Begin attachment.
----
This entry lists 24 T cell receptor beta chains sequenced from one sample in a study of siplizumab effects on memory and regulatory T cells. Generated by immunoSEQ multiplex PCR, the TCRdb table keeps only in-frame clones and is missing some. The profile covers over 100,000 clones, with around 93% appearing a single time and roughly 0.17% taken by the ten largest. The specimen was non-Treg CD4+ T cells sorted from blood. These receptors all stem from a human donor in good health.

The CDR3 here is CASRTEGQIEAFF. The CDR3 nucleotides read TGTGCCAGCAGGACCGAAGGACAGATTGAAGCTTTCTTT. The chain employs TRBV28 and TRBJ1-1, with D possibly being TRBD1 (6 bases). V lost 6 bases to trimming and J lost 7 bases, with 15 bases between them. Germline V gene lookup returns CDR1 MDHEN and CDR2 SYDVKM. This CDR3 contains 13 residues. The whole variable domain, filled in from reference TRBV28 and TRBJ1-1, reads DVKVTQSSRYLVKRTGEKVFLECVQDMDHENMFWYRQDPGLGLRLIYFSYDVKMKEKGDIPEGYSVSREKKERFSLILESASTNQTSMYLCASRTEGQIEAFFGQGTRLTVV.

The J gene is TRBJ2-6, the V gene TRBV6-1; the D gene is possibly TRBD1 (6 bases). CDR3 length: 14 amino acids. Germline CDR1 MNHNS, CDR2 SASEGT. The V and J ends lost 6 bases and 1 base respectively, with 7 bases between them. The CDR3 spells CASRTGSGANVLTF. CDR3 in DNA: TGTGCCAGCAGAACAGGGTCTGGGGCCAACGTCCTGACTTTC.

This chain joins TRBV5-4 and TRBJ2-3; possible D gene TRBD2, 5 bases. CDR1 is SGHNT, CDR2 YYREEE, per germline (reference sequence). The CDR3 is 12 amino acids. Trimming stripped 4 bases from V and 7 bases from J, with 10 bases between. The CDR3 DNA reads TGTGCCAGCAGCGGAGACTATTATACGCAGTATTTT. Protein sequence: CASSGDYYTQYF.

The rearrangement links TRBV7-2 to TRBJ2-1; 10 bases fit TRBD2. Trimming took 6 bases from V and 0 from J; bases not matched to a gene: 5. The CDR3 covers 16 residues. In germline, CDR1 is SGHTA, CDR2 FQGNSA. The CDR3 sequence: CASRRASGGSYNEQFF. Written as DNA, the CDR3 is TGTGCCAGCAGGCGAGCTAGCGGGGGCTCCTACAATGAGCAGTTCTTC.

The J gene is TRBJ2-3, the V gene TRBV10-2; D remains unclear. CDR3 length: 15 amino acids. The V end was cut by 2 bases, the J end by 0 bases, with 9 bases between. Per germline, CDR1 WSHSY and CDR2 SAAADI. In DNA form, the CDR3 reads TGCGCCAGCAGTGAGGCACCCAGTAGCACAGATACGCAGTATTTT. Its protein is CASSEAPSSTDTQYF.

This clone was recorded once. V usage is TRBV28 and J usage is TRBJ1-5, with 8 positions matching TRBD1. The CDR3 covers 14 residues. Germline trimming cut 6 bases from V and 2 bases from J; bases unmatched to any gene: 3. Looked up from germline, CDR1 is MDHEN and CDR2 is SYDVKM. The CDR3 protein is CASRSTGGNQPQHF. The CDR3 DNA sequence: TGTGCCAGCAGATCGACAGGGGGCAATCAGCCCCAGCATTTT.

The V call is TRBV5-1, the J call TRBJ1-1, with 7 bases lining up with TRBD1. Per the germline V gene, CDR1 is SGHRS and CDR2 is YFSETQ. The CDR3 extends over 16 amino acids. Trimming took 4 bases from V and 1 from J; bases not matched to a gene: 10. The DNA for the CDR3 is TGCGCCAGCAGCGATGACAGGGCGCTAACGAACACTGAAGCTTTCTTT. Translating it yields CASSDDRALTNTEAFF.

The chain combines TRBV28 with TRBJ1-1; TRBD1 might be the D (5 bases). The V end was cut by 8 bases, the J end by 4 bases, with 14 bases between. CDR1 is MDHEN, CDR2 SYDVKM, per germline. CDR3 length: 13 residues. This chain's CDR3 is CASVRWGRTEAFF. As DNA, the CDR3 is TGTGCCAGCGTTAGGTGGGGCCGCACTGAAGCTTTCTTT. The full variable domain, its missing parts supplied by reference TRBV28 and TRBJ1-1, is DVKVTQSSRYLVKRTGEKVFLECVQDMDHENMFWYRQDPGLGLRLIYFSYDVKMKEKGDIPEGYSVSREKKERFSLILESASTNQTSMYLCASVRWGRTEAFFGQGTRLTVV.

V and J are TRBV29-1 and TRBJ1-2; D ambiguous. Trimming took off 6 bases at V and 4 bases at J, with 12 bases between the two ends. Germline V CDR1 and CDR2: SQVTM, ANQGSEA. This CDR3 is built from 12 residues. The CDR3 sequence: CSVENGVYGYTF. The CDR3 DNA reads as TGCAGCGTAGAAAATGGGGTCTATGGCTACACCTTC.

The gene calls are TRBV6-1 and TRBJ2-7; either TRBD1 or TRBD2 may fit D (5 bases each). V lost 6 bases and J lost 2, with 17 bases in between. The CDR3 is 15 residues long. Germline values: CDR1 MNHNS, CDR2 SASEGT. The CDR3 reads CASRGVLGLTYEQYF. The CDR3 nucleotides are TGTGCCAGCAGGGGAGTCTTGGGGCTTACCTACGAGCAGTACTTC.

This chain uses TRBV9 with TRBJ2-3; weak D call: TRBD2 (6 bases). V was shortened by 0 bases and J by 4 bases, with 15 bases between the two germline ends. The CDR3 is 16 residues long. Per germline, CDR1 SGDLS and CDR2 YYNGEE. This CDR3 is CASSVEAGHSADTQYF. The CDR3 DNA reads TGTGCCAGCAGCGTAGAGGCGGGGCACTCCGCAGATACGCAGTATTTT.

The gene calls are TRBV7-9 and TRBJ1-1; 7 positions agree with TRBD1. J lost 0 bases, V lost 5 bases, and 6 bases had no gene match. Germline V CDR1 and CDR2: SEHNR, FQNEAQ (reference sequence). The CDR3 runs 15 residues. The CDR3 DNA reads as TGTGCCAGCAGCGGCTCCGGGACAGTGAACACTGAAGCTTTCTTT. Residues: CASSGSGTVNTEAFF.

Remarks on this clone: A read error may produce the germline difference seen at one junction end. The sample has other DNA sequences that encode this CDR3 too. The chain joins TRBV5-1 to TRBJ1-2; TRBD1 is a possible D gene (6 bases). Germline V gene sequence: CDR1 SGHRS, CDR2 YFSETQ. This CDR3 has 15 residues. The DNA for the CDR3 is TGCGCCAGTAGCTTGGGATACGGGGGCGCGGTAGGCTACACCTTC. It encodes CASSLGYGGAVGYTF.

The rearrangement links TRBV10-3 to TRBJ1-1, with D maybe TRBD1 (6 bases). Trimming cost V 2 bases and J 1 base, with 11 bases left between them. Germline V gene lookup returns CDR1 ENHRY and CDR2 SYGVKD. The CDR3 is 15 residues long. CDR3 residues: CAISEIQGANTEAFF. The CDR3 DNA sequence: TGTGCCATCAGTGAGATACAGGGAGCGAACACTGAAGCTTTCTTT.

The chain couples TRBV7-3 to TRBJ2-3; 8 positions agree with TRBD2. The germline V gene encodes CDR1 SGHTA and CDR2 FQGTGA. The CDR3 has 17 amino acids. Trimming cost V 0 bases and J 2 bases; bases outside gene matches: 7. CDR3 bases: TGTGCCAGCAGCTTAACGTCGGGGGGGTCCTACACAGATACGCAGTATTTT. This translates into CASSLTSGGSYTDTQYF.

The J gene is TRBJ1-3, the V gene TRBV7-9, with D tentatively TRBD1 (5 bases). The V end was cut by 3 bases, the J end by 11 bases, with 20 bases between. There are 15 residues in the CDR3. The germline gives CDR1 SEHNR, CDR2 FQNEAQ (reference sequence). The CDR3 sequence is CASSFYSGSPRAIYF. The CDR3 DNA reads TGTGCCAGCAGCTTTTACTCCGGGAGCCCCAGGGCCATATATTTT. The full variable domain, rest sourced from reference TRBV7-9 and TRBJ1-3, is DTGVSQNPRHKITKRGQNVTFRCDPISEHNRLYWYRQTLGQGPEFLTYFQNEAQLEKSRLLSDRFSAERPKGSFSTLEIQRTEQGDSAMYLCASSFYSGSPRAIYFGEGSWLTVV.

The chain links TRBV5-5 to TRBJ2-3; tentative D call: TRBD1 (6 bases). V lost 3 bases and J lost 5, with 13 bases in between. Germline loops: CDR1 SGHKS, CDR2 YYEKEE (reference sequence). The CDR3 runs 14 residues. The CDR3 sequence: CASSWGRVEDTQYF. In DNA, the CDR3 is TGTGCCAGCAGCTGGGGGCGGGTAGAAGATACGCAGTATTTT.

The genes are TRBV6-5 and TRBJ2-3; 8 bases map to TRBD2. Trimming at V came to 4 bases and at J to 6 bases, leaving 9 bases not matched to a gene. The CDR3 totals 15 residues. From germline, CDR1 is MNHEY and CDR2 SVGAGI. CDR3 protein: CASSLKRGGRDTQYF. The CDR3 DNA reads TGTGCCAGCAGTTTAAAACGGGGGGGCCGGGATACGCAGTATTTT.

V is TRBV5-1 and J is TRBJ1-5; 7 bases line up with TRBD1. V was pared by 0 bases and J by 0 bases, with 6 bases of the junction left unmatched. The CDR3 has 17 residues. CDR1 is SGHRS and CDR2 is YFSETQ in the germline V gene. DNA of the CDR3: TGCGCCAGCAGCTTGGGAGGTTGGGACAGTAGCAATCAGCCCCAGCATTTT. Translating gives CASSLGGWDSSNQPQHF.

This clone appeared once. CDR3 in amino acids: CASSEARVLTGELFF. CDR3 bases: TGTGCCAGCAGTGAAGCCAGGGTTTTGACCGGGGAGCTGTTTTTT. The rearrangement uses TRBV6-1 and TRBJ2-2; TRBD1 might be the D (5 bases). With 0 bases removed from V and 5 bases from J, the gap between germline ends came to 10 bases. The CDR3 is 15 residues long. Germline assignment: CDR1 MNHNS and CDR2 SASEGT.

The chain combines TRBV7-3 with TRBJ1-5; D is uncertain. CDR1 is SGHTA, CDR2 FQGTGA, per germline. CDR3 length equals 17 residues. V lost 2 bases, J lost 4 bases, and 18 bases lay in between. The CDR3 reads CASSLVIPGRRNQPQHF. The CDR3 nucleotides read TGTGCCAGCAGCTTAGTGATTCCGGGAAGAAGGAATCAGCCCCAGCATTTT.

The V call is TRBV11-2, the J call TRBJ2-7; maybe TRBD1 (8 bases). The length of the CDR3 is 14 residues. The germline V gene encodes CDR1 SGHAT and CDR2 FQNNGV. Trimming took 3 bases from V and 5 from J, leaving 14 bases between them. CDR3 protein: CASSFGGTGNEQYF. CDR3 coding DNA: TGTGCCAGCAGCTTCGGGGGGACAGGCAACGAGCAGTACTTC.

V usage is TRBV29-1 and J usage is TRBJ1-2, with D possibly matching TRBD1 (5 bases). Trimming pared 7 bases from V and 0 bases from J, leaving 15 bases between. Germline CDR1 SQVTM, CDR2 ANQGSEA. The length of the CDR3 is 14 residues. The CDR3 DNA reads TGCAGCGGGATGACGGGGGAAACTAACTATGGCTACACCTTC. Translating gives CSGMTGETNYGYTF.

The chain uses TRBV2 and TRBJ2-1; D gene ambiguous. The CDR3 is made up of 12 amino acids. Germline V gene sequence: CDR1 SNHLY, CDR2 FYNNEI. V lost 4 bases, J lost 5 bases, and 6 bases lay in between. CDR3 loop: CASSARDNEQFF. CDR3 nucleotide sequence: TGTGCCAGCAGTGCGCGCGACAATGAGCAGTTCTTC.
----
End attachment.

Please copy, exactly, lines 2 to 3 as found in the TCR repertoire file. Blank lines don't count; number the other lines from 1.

The CDR3 here is CASRTEGQIEAFF. The CDR3 nucleotides read TGTGCCAGCAGGACCGAAGGACAGATTGAAGCTTTCTTT. The chain employs TRBV28 and TRBJ1-1, with D possibly being TRBD1 (6 bases). V lost 6 bases to trimming and J lost 7 bases, with 15 bases between them. Germline V gene lookup returns CDR1 MDHEN and CDR2 SYDVKM. This CDR3 contains 13 residues. The whole variable domain, filled in from reference TRBV28 and TRBJ1-1, reads DVKVTQSSRYLVKRTGEKVFLECVQDMDHENMFWYRQDPGLGLRLIYFSYDVKMKEKGDIPEGYSVSREKKERFSLILESASTNQTSMYLCASRTEGQIEAFFGQGTRLTVV.

The J gene is TRBJ2-6, the V gene TRBV6-1; the D gene is possibly TRBD1 (6 bases). CDR3 length: 14 amino acids. Germline CDR1 MNHNS, CDR2 SASEGT. The V and J ends lost 6 bases and 1 base respectively, with 7 bases between them. The CDR3 spells CASRTGSGANVLTF. CDR3 in DNA: TGTGCCAGCAGAACAGGGTCTGGGGCCAACGTCCTGACTTTC.